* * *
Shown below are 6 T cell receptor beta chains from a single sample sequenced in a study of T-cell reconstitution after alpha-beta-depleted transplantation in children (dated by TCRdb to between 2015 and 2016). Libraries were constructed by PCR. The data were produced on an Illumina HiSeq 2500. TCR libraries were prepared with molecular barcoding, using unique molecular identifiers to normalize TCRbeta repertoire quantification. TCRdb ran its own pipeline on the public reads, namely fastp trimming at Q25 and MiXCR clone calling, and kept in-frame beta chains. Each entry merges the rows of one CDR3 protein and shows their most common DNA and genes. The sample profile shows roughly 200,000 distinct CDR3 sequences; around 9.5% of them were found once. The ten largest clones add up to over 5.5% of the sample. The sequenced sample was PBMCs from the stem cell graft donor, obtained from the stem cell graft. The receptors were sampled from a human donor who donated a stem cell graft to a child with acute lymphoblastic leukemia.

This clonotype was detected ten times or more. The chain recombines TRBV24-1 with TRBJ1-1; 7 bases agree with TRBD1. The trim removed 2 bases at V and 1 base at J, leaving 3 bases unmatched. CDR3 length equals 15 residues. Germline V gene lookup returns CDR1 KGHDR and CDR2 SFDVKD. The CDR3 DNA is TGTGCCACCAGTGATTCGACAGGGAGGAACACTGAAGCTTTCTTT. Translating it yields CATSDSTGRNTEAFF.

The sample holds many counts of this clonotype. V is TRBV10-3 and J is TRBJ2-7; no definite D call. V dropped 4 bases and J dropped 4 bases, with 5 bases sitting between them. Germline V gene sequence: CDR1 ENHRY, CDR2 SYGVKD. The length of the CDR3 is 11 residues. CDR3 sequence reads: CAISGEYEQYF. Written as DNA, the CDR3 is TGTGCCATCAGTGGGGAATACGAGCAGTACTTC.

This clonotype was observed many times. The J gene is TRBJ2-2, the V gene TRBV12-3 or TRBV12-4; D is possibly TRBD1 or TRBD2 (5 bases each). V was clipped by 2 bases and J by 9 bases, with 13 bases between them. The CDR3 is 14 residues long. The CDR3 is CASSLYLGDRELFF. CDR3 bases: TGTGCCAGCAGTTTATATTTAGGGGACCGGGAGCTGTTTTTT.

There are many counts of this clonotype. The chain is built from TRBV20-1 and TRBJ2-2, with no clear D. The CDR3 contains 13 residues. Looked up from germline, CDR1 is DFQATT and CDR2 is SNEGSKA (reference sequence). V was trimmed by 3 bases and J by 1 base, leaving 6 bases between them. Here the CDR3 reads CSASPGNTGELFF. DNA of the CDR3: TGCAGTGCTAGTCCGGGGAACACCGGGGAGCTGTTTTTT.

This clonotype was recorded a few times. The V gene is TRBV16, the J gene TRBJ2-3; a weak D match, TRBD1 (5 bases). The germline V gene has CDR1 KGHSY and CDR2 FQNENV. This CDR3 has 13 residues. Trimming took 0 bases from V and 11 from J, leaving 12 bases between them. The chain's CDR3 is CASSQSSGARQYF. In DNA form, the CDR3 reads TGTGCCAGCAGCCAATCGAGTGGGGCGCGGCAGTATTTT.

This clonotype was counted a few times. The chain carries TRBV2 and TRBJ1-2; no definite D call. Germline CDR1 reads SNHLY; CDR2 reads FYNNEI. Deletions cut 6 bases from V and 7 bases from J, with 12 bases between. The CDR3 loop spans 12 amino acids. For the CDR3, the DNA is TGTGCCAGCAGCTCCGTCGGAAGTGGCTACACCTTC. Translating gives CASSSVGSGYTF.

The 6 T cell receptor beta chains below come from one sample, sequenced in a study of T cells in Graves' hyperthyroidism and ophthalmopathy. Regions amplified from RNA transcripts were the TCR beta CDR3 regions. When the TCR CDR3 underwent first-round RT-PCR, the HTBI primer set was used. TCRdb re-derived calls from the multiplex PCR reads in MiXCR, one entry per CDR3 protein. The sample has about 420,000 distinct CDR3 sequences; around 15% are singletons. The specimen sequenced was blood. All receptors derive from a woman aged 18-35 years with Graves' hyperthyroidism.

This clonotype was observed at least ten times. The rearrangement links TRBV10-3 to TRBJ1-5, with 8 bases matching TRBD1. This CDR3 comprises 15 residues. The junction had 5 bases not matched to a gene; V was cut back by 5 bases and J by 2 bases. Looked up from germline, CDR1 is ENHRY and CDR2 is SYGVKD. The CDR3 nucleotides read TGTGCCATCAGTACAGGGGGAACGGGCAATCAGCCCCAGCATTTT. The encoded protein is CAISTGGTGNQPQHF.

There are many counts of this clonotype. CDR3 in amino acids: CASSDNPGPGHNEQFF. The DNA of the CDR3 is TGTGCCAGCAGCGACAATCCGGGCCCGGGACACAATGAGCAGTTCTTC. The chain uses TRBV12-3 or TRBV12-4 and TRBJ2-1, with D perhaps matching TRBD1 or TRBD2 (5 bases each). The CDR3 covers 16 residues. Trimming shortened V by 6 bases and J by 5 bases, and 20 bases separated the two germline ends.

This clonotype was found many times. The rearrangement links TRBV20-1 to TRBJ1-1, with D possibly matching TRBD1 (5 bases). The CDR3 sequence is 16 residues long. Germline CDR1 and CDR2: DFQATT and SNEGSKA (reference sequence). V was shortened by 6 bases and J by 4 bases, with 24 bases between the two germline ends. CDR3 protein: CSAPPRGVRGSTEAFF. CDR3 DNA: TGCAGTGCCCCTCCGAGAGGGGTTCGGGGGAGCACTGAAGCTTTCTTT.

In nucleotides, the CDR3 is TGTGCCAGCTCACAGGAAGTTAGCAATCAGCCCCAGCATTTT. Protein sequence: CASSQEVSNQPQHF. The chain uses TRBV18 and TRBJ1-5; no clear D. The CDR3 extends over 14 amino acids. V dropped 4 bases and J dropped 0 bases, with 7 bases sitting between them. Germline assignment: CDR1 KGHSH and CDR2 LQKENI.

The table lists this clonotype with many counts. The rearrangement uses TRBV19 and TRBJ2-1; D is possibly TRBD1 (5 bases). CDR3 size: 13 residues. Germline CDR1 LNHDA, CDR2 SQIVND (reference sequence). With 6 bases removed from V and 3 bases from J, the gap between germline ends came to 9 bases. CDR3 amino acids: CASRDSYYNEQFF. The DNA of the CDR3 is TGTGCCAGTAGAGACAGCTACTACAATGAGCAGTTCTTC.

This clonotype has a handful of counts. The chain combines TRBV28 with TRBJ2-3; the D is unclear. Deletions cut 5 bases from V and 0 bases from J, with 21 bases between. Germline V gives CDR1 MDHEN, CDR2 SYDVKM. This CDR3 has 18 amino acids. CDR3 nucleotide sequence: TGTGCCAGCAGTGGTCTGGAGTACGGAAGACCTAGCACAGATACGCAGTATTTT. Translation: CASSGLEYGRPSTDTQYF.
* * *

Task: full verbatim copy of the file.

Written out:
Shown below are 6 T cell receptor beta chains from a single sample sequenced in a study of T-cell reconstitution after alpha-beta-depleted transplantation in children (dated by TCRdb to between 2015 and 2016). Libraries were constructed by PCR. The data were produced on an Illumina HiSeq 2500. TCR libraries were prepared with molecular barcoding, using unique molecular identifiers to normalize TCRbeta repertoire quantification. TCRdb ran its own pipeline on the public reads, namely fastp trimming at Q25 and MiXCR clone calling, and kept in-frame beta chains. Each entry merges the rows of one CDR3 protein and shows their most common DNA and genes. The sample profile shows roughly 200,000 distinct CDR3 sequences; around 9.5% of them were found once. The ten largest clones add up to over 5.5% of the sample. The sequenced sample was PBMCs from the stem cell graft donor, obtained from the stem cell graft. The receptors were sampled from a human donor who donated a stem cell graft to a child with acute lymphoblastic leukemia.

This clonotype was detected ten times or more. The chain recombines TRBV24-1 with TRBJ1-1; 7 bases agree with TRBD1. The trim removed 2 bases at V and 1 base at J, leaving 3 bases unmatched. CDR3 length equals 15 residues. Germline V gene lookup returns CDR1 KGHDR and CDR2 SFDVKD. The CDR3 DNA is TGTGCCACCAGTGATTCGACAGGGAGGAACACTGAAGCTTTCTTT. Translating it yields CATSDSTGRNTEAFF.

The sample holds many counts of this clonotype. V is TRBV10-3 and J is TRBJ2-7; no definite D call. V dropped 4 bases and J dropped 4 bases, with 5 bases sitting between them. Germline V gene sequence: CDR1 ENHRY, CDR2 SYGVKD. The length of the CDR3 is 11 residues. CDR3 sequence reads: CAISGEYEQYF. Written as DNA, the CDR3 is TGTGCCATCAGTGGGGAATACGAGCAGTACTTC.

This clonotype was observed many times. The J gene is TRBJ2-2, the V gene TRBV12-3 or TRBV12-4; D is possibly TRBD1 or TRBD2 (5 bases each). V was clipped by 2 bases and J by 9 bases, with 13 bases between them. The CDR3 is 14 residues long. The CDR3 is CASSLYLGDRELFF. CDR3 bases: TGTGCCAGCAGTTTATATTTAGGGGACCGGGAGCTGTTTTTT.

There are many counts of this clonotype. The chain is built from TRBV20-1 and TRBJ2-2, with no clear D. The CDR3 contains 13 residues. Looked up from germline, CDR1 is DFQATT and CDR2 is SNEGSKA (reference sequence). V was trimmed by 3 bases and J by 1 base, leaving 6 bases between them. Here the CDR3 reads CSASPGNTGELFF. DNA of the CDR3: TGCAGTGCTAGTCCGGGGAACACCGGGGAGCTGTTTTTT.

This clonotype was recorded a few times. The V gene is TRBV16, the J gene TRBJ2-3; a weak D match, TRBD1 (5 bases). The germline V gene has CDR1 KGHSY and CDR2 FQNENV. This CDR3 has 13 residues. Trimming took 0 bases from V and 11 from J, leaving 12 bases between them. The chain's CDR3 is CASSQSSGARQYF. In DNA form, the CDR3 reads TGTGCCAGCAGCCAATCGAGTGGGGCGCGGCAGTATTTT.

This clonotype was counted a few times. The chain carries TRBV2 and TRBJ1-2; no definite D call. Germline CDR1 reads SNHLY; CDR2 reads FYNNEI. Deletions cut 6 bases from V and 7 bases from J, with 12 bases between. The CDR3 loop spans 12 amino acids. For the CDR3, the DNA is TGTGCCAGCAGCTCCGTCGGAAGTGGCTACACCTTC. Translating gives CASSSVGSGYTF.

The 6 T cell receptor beta chains below come from one sample, sequenced in a study of T cells in Graves' hyperthyroidism and ophthalmopathy. Regions amplified from RNA transcripts were the TCR beta CDR3 regions. When the TCR CDR3 underwent first-round RT-PCR, the HTBI primer set was used. TCRdb re-derived calls from the multiplex PCR reads in MiXCR, one entry per CDR3 protein. The sample has about 420,000 distinct CDR3 sequences; around 15% are singletons. The specimen sequenced was blood. All receptors derive from a woman aged 18-35 years with Graves' hyperthyroidism.

This clonotype was observed at least ten times. The rearrangement links TRBV10-3 to TRBJ1-5, with 8 bases matching TRBD1. This CDR3 comprises 15 residues. The junction had 5 bases not matched to a gene; V was cut back by 5 bases and J by 2 bases. Looked up from germline, CDR1 is ENHRY and CDR2 is SYGVKD. The CDR3 nucleotides read TGTGCCATCAGTACAGGGGGAACGGGCAATCAGCCCCAGCATTTT. The encoded protein is CAISTGGTGNQPQHF.

There are many counts of this clonotype. CDR3 in amino acids: CASSDNPGPGHNEQFF. The DNA of the CDR3 is TGTGCCAGCAGCGACAATCCGGGCCCGGGACACAATGAGCAGTTCTTC. The chain uses TRBV12-3 or TRBV12-4 and TRBJ2-1, with D perhaps matching TRBD1 or TRBD2 (5 bases each). The CDR3 covers 16 residues. Trimming shortened V by 6 bases and J by 5 bases, and 20 bases separated the two germline ends.

This clonotype was found many times. The rearrangement links TRBV20-1 to TRBJ1-1, with D possibly matching TRBD1 (5 bases). The CDR3 sequence is 16 residues long. Germline CDR1 and CDR2: DFQATT and SNEGSKA (reference sequence). V was shortened by 6 bases and J by 4 bases, with 24 bases between the two germline ends. CDR3 protein: CSAPPRGVRGSTEAFF. CDR3 DNA: TGCAGTGCCCCTCCGAGAGGGGTTCGGGGGAGCACTGAAGCTTTCTTT.

In nucleotides, the CDR3 is TGTGCCAGCTCACAGGAAGTTAGCAATCAGCCCCAGCATTTT. Protein sequence: CASSQEVSNQPQHF. The chain uses TRBV18 and TRBJ1-5; no clear D. The CDR3 extends over 14 amino acids. V dropped 4 bases and J dropped 0 bases, with 7 bases sitting between them. Germline assignment: CDR1 KGHSH and CDR2 LQKENI.

The table lists this clonotype with many counts. The rearrangement uses TRBV19 and TRBJ2-1; D is possibly TRBD1 (5 bases). CDR3 size: 13 residues. Germline CDR1 LNHDA, CDR2 SQIVND (reference sequence). With 6 bases removed from V and 3 bases from J, the gap between germline ends came to 9 bases. CDR3 amino acids: CASRDSYYNEQFF. The DNA of the CDR3 is TGTGCCAGTAGAGACAGCTACTACAATGAGCAGTTCTTC.

This clonotype has a handful of counts. The chain combines TRBV28 with TRBJ2-3; the D is unclear. Deletions cut 5 bases from V and 0 bases from J, with 21 bases between. Germline V gives CDR1 MDHEN, CDR2 SYDVKM. This CDR3 has 18 amino acids. CDR3 nucleotide sequence: TGTGCCAGCAGTGGTCTGGAGTACGGAAGACCTAGCACAGATACGCAGTATTTT. Translation: CASSGLEYGRPSTDTQYF.